A woman healed from HIV? It would be the third in the world

The New York patient, as she is being referred to because she was treated at Weil Cornell New York-Presbyterian Hospital, was diagnosed with HIV in 2003 and then with leukemia in 2017.

A team of scientists from the United States reported that they probably cured a woman of HIV for the first time in history. Using a state-of-the-art stem cell transplant method was how they managed to cure the patient.

The woman joins the exclusive circle of people who have been cured of HIV and that includes two men, Timothy Brown and Adam Castillejo, although they were cured with a different treatment.

 

Was a woman cured of HIV? It would be the third in the world

The procedure used to treat the woman is known as a haplo-cord transplant and was developed by Weil Cornell researchers as a way to expand cancer treatments for people with blood diseases who do not have an HLA donor ( Human Leukocyte Antigen).

In this procedure, what is done in the first place is to give the patient an umbilical cord blood transplant, which contains stem cells that are equivalent to a powerful immune system. A day later, the patient receives a larger graft of adult stem cells to overcompensate for the few cells in the umbilical cord.

In this type of stem cell therapy, what is needed is to find a donor who has a rare genetic abnormality that gives them immunity against HIV. The purpose of this procedure is to replace a person’s immune system with that of another patient and to treat cancer as well as HIV.

To do this, the medical establishment must destroy the original immune system with chemotherapy and sometimes irradiation. The hope is that this will also destroy as many immune cells as possible that still silently harbor HIV despite effective antiretroviral treatment. That way, if new infected cells are formed, they won’t be able to infect the stem cells.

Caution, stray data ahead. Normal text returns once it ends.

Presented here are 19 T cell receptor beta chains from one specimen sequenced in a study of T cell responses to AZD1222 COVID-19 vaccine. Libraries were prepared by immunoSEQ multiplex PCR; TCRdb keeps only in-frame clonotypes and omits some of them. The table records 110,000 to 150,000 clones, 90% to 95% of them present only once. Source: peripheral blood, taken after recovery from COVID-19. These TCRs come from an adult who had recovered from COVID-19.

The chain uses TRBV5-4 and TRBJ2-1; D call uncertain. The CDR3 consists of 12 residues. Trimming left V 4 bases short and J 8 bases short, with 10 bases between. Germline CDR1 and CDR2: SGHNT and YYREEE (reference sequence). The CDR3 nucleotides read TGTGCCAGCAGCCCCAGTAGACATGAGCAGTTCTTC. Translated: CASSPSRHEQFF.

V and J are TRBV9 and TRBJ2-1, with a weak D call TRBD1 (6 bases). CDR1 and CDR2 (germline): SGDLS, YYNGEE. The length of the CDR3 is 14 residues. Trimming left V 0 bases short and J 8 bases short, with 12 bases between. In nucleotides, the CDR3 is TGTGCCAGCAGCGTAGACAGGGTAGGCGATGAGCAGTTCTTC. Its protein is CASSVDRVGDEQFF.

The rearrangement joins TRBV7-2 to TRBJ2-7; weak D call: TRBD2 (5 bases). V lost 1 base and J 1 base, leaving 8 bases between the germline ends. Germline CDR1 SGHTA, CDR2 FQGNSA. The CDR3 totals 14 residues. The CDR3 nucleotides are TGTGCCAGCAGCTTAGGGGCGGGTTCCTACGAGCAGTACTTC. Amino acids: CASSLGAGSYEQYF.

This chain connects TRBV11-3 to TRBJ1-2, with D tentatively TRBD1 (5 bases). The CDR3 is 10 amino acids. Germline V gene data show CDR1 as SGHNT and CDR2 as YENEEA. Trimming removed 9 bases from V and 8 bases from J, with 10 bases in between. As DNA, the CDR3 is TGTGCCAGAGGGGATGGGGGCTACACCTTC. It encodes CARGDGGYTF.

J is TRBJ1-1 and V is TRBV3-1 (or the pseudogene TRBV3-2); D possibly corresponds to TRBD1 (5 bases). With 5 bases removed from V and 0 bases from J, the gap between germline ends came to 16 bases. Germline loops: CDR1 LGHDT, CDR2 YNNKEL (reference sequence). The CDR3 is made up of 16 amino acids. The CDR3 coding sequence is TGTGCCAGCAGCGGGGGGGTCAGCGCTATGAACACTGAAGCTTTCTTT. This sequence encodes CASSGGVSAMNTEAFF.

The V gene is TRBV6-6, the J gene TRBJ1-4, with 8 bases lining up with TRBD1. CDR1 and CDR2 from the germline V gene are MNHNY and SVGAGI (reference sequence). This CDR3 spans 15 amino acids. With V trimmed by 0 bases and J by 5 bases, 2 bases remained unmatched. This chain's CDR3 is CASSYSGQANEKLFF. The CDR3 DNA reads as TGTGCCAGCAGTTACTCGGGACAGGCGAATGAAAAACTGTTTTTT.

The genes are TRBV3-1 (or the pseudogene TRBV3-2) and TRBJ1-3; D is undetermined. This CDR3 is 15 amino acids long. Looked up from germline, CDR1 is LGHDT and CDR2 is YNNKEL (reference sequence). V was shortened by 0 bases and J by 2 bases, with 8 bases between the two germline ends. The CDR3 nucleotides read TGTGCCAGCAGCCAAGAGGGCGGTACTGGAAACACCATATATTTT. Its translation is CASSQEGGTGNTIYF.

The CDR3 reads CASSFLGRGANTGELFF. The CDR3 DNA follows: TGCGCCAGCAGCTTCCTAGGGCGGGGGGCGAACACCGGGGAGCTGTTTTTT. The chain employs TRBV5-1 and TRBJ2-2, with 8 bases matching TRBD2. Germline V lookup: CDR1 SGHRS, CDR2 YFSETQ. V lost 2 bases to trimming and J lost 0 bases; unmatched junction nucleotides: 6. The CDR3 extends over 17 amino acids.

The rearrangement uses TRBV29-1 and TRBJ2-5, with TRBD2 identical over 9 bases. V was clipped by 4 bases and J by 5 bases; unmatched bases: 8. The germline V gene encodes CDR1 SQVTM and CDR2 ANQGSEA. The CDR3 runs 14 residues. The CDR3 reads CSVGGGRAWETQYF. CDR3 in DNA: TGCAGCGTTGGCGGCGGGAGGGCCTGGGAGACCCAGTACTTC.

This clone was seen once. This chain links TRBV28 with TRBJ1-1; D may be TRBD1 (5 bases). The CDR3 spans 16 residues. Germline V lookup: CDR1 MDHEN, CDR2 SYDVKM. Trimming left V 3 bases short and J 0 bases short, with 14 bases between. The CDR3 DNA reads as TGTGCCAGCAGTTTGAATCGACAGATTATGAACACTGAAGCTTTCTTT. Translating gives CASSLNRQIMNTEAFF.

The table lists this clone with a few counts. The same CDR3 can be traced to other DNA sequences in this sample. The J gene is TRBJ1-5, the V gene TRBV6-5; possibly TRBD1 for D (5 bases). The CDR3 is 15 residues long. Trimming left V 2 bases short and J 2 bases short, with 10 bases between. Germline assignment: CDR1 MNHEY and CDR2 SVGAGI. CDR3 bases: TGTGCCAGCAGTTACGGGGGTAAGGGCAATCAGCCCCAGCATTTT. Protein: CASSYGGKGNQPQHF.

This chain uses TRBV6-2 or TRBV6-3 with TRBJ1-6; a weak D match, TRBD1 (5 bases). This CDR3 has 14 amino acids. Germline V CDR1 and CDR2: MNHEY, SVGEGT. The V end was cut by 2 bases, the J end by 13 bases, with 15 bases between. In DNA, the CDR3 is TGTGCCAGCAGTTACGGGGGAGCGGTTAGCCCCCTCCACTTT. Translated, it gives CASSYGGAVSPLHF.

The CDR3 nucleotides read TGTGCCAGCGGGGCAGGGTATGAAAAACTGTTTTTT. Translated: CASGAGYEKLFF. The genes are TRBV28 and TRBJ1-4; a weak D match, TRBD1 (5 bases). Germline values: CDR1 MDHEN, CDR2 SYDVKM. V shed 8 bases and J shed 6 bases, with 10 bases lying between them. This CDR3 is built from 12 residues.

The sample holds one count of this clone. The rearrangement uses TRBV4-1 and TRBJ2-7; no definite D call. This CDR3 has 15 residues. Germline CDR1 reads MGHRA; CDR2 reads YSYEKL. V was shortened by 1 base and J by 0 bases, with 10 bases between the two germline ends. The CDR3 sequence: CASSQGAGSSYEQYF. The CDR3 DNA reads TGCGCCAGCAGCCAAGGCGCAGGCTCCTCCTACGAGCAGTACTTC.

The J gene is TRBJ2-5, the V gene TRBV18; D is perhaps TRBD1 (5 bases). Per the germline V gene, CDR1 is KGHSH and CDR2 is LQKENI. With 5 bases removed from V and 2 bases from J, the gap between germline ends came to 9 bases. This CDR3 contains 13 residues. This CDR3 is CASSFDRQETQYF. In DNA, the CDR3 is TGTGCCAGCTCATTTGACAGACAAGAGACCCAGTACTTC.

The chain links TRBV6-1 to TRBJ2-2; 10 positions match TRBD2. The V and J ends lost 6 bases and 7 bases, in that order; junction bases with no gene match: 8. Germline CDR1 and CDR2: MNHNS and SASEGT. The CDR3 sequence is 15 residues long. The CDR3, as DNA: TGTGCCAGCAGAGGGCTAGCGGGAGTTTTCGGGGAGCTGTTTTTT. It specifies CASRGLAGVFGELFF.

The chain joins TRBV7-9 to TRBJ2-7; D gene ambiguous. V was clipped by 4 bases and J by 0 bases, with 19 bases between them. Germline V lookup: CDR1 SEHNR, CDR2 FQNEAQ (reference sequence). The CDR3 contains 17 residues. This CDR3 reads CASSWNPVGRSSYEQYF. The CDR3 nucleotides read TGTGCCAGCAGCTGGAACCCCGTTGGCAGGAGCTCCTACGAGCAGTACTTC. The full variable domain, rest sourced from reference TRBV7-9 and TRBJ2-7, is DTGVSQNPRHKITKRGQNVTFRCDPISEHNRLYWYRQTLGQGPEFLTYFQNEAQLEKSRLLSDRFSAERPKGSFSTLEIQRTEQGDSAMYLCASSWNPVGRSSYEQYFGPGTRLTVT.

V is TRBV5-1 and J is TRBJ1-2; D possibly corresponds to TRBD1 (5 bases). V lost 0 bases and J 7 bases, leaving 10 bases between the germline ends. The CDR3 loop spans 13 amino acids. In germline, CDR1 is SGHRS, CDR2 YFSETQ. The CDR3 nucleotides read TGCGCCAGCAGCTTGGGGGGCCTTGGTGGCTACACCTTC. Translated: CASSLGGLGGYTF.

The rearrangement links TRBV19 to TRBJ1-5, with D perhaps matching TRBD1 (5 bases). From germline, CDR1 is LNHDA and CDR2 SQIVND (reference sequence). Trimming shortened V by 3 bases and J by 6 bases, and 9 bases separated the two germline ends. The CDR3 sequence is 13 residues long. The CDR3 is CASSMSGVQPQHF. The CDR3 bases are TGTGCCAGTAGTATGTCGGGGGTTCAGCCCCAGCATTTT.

Donors are people with genes immune to HIV

Traditionally, such a donor must be a human leukocyte antigen, or HLA, match to increase the chance that the stem cell transplant will work. The donor must also have the rare genetic abnormality that confers resistance to HIV.

This genetic alteration occurs largely in people of northern European descent, and even among the natives of that area, in a proportion of only about 1%.

Compared to adult stem cells, umbilical cord blood is more adaptable, typically requires less HLA matching for successful cancer treatment, and causes fewer complications.

To heal the New York patient, specialists found a donor in a child patient and then combined them with stem cells from an adult patient to help make up for the lack of cells in the umbilical cord.

 

The woman has been cured of HIV and cancer for years

Specialists stress that it is unethical to try to cure HIV through a stem cell transplant – a toxic and sometimes deadly procedure – in someone who does not have a life-threatening cancer or other condition that already makes them a candidate for such a risky treatment.

So these types of treatment are only reserved for patients with cancer and HIV. The doctors who managed to cure HIV in this woman hope that 50 people can be treated in this way each year.

The woman’s transplant was optimally grafted. He has been in remission from his leukemia for more than four years. Three years after the transplant, she and her doctors stopped HIV treatment. Fourteen months later, he has yet to experience any resurgence of the virus. Reported Emirates Herald, a news and information agency.

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